Monday, February 6, 2012

Drugs from Strangers and the Collagen Controversy

I am a skeptic.  I question and analyze everything.  I am especially hard on the supplement industry because in a country that does not rigorously regulate supplements it is all too easy to market an ineffective, bogus product.  On Wednesday, I am posting about a glucosamine chondroitin study that found no improvement in joint health from taking any version of this once glorified supplement cocktail.  With glucosamine falling from favor, collagen is now receiving more attention.

I had never intended to try or discuss collagen until NeoCell, a supplement company that sponsors the likes of Frankie Edgar and Igor Gracie, offered to send me some samples to review.  After some searching the web and after talking to a few other jiu-jitsu bloggers, I found that this is a common marketing tactic for NeoCell (nothing wrong with that by the way), but this should make you a bit more critical of NeoCell reviews because the gift of a free product could potentially create bias (this is why it is illegal for a blogger to review a product without disclosing that he was given the product for free).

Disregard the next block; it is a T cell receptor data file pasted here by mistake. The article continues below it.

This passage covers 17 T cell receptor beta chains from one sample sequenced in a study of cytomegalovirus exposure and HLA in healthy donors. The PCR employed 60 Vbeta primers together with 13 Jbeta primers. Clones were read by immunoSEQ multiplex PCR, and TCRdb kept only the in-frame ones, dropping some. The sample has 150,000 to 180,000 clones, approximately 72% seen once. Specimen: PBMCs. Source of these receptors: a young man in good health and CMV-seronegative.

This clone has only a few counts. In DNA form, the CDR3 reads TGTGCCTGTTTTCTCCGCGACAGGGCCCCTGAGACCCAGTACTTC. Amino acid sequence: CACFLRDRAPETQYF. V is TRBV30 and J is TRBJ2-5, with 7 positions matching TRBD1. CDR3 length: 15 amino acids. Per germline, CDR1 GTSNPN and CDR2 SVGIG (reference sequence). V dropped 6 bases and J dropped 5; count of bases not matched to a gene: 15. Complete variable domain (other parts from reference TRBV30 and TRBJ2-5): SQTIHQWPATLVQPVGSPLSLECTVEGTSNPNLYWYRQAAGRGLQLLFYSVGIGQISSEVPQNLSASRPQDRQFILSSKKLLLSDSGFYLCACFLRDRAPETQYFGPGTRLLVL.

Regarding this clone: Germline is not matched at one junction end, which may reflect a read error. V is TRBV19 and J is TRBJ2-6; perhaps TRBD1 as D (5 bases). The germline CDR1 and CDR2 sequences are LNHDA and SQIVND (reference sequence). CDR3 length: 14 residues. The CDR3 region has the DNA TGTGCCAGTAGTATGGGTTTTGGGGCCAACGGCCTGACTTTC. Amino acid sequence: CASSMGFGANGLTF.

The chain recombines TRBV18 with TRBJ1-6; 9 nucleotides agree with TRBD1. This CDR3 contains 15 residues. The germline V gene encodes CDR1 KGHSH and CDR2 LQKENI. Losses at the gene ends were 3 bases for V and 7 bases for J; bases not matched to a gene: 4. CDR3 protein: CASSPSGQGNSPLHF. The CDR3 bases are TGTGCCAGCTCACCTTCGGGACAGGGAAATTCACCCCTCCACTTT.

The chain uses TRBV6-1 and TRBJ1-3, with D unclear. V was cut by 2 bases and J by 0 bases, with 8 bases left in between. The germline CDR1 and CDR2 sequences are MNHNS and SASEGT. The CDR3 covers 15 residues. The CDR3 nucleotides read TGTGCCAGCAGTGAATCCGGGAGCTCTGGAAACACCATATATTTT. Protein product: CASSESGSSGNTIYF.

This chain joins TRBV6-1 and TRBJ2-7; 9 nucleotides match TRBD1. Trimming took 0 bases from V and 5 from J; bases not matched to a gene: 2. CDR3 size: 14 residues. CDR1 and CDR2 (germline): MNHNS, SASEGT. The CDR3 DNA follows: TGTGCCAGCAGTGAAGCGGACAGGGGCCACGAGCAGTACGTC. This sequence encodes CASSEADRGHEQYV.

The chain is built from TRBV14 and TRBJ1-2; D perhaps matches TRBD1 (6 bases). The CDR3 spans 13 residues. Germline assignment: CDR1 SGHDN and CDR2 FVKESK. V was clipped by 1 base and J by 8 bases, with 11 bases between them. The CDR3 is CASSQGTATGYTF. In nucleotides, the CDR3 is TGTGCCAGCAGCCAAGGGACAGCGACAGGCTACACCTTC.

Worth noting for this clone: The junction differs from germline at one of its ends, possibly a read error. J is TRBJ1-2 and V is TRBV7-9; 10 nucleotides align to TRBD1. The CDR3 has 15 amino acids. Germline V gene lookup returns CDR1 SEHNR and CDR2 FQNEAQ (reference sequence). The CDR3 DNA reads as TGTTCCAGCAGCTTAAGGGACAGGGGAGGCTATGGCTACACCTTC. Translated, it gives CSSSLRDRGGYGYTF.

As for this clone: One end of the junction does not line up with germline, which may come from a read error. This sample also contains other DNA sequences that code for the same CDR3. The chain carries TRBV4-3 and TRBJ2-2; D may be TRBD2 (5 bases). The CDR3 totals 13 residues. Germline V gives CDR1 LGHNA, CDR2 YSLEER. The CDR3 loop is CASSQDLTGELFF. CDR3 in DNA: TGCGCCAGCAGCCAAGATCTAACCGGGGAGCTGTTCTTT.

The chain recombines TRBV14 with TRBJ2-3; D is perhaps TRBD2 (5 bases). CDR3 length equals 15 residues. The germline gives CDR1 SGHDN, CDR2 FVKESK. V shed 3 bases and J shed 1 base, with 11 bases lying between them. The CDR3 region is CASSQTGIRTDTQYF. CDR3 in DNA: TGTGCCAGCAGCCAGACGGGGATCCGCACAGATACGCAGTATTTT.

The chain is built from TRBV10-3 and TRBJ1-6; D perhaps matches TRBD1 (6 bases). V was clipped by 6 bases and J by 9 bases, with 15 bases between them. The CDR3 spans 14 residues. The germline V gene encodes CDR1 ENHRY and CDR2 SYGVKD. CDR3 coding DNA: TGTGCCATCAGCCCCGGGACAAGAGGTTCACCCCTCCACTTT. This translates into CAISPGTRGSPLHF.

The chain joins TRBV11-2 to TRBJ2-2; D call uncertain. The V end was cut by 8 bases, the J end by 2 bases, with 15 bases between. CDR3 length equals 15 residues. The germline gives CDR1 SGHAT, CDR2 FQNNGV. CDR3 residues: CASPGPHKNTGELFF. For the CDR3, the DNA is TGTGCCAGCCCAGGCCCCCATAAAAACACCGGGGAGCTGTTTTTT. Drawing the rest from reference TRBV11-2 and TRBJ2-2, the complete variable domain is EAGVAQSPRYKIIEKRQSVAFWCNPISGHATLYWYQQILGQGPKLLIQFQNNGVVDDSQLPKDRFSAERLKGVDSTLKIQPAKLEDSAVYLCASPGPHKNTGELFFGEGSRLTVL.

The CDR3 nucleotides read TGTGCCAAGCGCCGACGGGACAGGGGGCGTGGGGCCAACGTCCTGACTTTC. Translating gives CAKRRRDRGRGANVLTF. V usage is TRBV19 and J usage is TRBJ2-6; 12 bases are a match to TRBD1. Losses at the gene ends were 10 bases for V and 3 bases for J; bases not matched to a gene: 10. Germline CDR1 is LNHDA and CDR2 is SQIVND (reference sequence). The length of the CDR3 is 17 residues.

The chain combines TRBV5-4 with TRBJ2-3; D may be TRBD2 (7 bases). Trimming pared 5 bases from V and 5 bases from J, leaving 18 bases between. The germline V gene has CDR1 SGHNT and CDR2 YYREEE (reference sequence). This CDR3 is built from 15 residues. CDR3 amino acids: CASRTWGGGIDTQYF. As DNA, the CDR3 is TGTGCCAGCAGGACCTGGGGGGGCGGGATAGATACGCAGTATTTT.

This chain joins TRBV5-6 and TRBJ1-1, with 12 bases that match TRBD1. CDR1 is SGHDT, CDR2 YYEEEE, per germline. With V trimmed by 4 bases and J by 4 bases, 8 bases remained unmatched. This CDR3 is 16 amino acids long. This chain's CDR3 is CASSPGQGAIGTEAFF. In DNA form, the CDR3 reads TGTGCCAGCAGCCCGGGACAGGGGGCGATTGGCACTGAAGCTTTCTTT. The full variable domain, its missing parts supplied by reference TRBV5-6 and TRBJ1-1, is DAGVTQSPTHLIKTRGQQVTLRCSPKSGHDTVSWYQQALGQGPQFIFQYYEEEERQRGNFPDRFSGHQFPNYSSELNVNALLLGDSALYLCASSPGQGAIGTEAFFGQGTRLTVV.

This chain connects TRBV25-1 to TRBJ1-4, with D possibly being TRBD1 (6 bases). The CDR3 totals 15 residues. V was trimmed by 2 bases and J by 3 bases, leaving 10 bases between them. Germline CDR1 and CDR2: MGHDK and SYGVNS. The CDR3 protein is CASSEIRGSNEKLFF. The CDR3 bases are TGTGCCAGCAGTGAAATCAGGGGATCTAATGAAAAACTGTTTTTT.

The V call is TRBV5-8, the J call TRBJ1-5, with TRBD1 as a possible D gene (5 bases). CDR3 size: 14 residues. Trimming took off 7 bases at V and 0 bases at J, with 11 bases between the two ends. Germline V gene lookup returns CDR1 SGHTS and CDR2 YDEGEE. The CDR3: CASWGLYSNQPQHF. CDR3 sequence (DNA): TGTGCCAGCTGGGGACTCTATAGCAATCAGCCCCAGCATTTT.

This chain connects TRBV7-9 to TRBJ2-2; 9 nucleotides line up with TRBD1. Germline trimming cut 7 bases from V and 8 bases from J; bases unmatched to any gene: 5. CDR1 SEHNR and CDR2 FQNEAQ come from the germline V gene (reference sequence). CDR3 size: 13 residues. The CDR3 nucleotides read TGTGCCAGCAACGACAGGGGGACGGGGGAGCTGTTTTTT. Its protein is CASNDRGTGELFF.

A suspect promotion might look like this post from the Fair Field North Jersey MMA blog:
Collagen is a very important protein for your body, and were not talking about getting rid of wrinkles here either! lol NeoCell’s Collagen Sport is an excellent source of Collagen protein which actually aids in joint, and tissue repair. MMA Legend’s Renzo Gracie, andFrankie Edgar swear by it! It also has the amino acid L-Glutamine it which helps the body naturally produce Collagen.  Brazilian Jiu Jitsu training will increase your chances for later life arthritis, but all these therapies I suggest will minimize and enhance your post recuperative process and make it a most enjoyable one without great pain.
Meg from MegJitsu, however, is a bit more realistic about her ability to gauge the effectiveness of a collagen supplement (she too is blogging about recovering from knee surgery, so check out her blog if you have time):
While taking the Collagen+C supplements my knee did feel stronger. It is impossible for me to determine how much this is to do with the normal healing process, consistent rehab work or collagen supplements. The jury is still out on the effectiveness of collagen supplements in meeting a range of health claims such as improved hair and skin and help with strong muscles and ligaments and there are those who would suggest that taking supplements outside of doctor’s orders could do harm. Making those informed decisions has to be down to the individual and her health care provider. All I can report is that in the 2 weeks that I took the supplements at the recommended dosage, I noticed no ill-effects.
William from Powering Through addressed some of the positive research on collagen (though I am unsure of the scientific merit of these studies):